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How I Use Evernote as a Writer and Crafter

Evernote screenshot

How I use Evernote as Writer & Crafter

A propos of nothing, I’ve been feeling an overwhelming love for Evernote. So I thought I’d share a bit about how I use it in case, like I was for the first several months I had an account, you’re not quite sure what to do with it.

If you’re wholly unfamiliar with it, Evernote is a combination note-taker and filing system that syncs your saved notes across pretty much any platform. It’s the kind of app that’s so powerful in its simplicity that it can be very difficult to figure out what to do with it. It’s free to use, with paid upgrades. (I have not needed to pay for it yet. Though I’m inclined to, simply because I find it so darn useful.)

The foundational unit of Evernote is, as you might guess, the note. A note can be anything: text, an audio clip, a photograph, whatever. You can organize your notes into folders, and each note can be tagged for further organizational and retrieval purposes.

Perhaps examples of how I use it will be helpful in explaining how it works.

Evernote screenshot
Evernote on my desktop, displaying a pattern I saved from Knitty (by the lovely and talented Mercedes Tarasovich-Clark).

As a crafter:

  • First and foremost, Evernote has allowed me to stop printing simple patterns. (I still do print parts of more involved patterns, because I mark those up as I go.) When I find a pattern on someone’s blog, I use the very handy web clipper to save it in Evernote. When I buy a PDF pattern, I can drop the PDF into Evernote.
  • This allows me to keep a library of patterns with me at all times, so I can easily remind myself what size needles or hook I need for a project, or how much yarn. And since Evernote syncs automatically, I don’t have to actually do anything to keep this information up to date, say, on my phone if I saved the pattern on my computer.
  • When I start writing a pattern, I do it in Evernote so the draft is always with me. I rarely draft things using a word processor anymore. For simple text writing, Evernote is faster, cleaner and keeps all the relevant information I need available at a click, even if I switch the device I’m working on.
  • Tutorials! When I started knitting my (still unfinished) February Lady Sweater, I saved a buttonhole tutorial into Evernote so I had it with me wherever I was, regardless of whether I had an internet connection. I do this with all sorts of helpful info.
  • I also keep any published pattern errata in Evernote, so I have it at the start and don’t have to do a panicked search later.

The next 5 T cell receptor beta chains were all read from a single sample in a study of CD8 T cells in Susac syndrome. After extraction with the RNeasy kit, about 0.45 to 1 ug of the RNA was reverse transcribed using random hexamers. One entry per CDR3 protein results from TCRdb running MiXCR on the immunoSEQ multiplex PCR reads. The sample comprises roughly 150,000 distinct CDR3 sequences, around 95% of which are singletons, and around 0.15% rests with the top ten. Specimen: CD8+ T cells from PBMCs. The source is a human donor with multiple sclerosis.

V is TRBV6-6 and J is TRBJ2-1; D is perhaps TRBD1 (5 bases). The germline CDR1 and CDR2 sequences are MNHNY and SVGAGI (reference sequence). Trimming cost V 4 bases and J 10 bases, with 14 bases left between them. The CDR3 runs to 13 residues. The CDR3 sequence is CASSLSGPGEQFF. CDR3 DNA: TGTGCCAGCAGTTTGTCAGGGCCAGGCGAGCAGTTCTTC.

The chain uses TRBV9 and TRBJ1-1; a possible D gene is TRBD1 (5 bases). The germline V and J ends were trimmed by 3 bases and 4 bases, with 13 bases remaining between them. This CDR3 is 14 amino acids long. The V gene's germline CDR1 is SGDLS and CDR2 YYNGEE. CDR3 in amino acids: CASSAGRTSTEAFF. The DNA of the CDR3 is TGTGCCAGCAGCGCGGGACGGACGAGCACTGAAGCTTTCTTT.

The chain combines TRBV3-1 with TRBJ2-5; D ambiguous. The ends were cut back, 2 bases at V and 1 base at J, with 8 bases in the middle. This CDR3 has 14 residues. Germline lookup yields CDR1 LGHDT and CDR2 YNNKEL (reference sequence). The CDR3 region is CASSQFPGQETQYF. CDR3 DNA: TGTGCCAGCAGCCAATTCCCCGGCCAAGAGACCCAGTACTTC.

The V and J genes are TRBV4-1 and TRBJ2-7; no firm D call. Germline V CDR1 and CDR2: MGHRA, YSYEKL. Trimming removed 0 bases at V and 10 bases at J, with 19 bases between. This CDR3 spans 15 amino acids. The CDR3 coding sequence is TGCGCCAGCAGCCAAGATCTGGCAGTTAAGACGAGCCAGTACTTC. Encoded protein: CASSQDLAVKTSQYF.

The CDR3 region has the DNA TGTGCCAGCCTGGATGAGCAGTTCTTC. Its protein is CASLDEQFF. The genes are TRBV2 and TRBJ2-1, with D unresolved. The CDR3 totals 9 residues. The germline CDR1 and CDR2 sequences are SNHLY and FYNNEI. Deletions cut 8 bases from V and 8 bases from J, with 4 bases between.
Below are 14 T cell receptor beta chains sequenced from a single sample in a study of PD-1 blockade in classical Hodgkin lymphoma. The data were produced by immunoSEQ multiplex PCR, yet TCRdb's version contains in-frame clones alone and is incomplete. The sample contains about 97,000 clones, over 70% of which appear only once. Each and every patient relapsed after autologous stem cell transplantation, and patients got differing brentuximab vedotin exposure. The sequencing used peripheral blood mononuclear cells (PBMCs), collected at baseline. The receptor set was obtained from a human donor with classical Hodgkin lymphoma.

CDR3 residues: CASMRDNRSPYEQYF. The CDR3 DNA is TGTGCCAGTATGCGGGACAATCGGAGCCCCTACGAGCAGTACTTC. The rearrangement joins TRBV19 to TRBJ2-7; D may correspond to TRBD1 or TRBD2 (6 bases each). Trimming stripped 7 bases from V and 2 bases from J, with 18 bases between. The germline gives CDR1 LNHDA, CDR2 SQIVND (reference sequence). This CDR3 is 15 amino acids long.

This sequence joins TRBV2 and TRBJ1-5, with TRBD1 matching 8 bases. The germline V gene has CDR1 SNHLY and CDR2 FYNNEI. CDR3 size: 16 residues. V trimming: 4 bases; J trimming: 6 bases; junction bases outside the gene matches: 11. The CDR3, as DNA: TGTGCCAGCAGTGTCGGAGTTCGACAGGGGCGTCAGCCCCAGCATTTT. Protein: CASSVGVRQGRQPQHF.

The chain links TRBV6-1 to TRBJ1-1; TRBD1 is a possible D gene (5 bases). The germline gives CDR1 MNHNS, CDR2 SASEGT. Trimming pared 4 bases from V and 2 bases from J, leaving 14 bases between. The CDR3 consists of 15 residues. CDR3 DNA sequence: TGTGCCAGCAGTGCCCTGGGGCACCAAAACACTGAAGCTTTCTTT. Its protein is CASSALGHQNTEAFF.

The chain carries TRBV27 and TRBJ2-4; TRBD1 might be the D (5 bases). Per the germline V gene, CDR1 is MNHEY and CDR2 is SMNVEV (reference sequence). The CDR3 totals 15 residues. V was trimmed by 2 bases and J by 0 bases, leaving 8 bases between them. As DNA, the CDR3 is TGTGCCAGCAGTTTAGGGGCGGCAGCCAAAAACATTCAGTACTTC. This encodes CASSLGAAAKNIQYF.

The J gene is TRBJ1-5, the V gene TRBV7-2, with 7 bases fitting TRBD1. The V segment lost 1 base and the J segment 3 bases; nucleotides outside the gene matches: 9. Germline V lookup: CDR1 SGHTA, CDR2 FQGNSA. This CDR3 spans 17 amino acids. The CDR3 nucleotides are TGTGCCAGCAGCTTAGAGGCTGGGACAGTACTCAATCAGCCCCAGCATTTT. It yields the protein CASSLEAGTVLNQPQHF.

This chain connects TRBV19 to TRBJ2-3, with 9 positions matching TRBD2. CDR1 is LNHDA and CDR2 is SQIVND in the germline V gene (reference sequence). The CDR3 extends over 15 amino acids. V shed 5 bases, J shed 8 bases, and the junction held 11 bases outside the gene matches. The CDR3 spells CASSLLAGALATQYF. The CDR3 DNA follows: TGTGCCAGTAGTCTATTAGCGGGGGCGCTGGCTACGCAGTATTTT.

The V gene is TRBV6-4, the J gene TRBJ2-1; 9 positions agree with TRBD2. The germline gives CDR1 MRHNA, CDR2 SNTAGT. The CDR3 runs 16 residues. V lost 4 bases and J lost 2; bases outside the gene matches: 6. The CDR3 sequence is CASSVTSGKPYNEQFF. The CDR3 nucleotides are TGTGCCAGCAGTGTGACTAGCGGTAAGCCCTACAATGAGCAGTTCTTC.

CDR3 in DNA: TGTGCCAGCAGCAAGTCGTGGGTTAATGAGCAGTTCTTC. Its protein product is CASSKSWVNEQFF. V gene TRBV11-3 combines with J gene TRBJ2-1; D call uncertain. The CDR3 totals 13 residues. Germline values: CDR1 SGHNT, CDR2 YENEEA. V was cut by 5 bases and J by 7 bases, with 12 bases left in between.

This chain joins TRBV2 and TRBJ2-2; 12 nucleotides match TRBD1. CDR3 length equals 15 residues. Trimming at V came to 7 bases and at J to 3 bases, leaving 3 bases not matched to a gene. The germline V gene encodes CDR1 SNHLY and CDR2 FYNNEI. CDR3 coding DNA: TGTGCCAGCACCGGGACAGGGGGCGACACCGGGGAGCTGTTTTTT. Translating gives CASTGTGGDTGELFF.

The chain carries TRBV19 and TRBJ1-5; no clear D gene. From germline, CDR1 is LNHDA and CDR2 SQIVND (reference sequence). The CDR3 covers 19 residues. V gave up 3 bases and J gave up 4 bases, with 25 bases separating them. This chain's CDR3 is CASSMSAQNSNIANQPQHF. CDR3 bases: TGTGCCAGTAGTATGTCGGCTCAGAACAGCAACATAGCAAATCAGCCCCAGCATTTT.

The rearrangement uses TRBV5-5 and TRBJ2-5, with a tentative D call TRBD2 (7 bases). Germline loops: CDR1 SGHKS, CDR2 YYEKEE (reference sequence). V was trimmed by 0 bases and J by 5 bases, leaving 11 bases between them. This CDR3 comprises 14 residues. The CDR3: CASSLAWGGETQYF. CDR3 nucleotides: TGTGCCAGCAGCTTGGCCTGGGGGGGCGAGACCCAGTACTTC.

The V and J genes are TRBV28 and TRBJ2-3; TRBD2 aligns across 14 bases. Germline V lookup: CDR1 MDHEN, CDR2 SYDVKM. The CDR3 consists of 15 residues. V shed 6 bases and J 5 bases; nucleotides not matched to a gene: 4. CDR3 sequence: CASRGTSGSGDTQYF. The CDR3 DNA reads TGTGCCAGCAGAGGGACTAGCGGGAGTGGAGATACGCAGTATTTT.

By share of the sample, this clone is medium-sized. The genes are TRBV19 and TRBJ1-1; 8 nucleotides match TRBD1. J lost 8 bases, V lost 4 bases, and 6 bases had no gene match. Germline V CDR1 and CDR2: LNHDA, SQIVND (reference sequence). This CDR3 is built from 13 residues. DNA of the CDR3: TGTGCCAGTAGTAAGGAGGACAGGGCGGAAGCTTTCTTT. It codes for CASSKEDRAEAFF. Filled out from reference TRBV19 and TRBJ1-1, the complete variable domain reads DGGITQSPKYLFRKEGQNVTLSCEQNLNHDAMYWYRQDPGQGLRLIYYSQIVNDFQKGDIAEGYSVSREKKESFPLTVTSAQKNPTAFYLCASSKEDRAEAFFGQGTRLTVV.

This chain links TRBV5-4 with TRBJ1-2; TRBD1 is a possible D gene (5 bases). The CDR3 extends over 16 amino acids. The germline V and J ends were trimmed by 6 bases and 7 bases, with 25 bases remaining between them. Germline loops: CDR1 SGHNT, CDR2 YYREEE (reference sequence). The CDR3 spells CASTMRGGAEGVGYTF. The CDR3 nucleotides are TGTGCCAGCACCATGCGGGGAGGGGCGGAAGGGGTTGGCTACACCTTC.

• I have a note containing my measurements, and one for Greg’s and Owen’s, too.
  • I’ve saved standard measurements, too.
Evernote iPhone screenshot
Evernote on my iPhone, displaying the same pattern (zoomed in).

As a writer:

  • When I write an article or guest post, I usually draft it in Evernote. This way I can work on it wherever I want, whether I’m working on my laptop or iPad, and sometimes in desperate moments on my iPhone.
  • I capture ideas. Say I’m in line at the grocery store and an I think of something nifty. I jot it down in a new note and file it in my Ideas folder. Or I see something that sparks an idea: I’ll take a photo of it in Evernote.
  • I organize research. Say I’m writing an article that requires the collection of background information. I’ll slurp relevant info into Evernote using the aforementioned web clipper. This is a bookmarklet you keep in the bookmark bar of your web browser. When you click the bookmarklet, you can then save all or some of a web page into Evernote, and Evernote automatically records the URL. You can file it into a folder and tag it, too. By the time I’m ready to write, I have all the background info in one place, complete with citation information.

Miscellaneous

  • When I’m in a meeting, I take my notes in Evernote if possible. But since I still write way faster than I type on a phone or iPad, I often take notes on paper and then make a photo note of them in Evernote.
  • I save recipes. I never use them, but I save a lot of them. Like on Saturday, when upon tasting the best cookies ever I snapped a photo of the recipe with Evernote.
  • I save my travel booking confirmations. This is made even simpler because you can email notes to Evernote. So I just forward all my travel bookings.
  • Greg and I have a shared folder for Owen-related stuff, like our info sheet for babysitters and the list of baby stuff we want to sell on Craigslist. You heard that right, you can share folders.
  • I save notable stuff. Like last week when a photo of Owen accompanied a press release about a research study and ended on the Science journal website, among others.
  • I take a screenshot of tech-related instructions I have to refer to every time I have to do a particular thing. At least this way I don’t have to do the same Google search over and over again.

Do you use Evernote? I’d love to know what you do with it!

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Catherine Winters

I’ve tried Evernote, but what stopped me from using it was the speed of the iOS client. I’m guessing it’s faster now–particularly when it’s not running on my 3GS–but the system I eventually settled on was Simplenote, using the Notational Velocity client on my Mac. No images, but it does just save a list of .rtf files on my desktop, so exporting data is a bit more straightforward…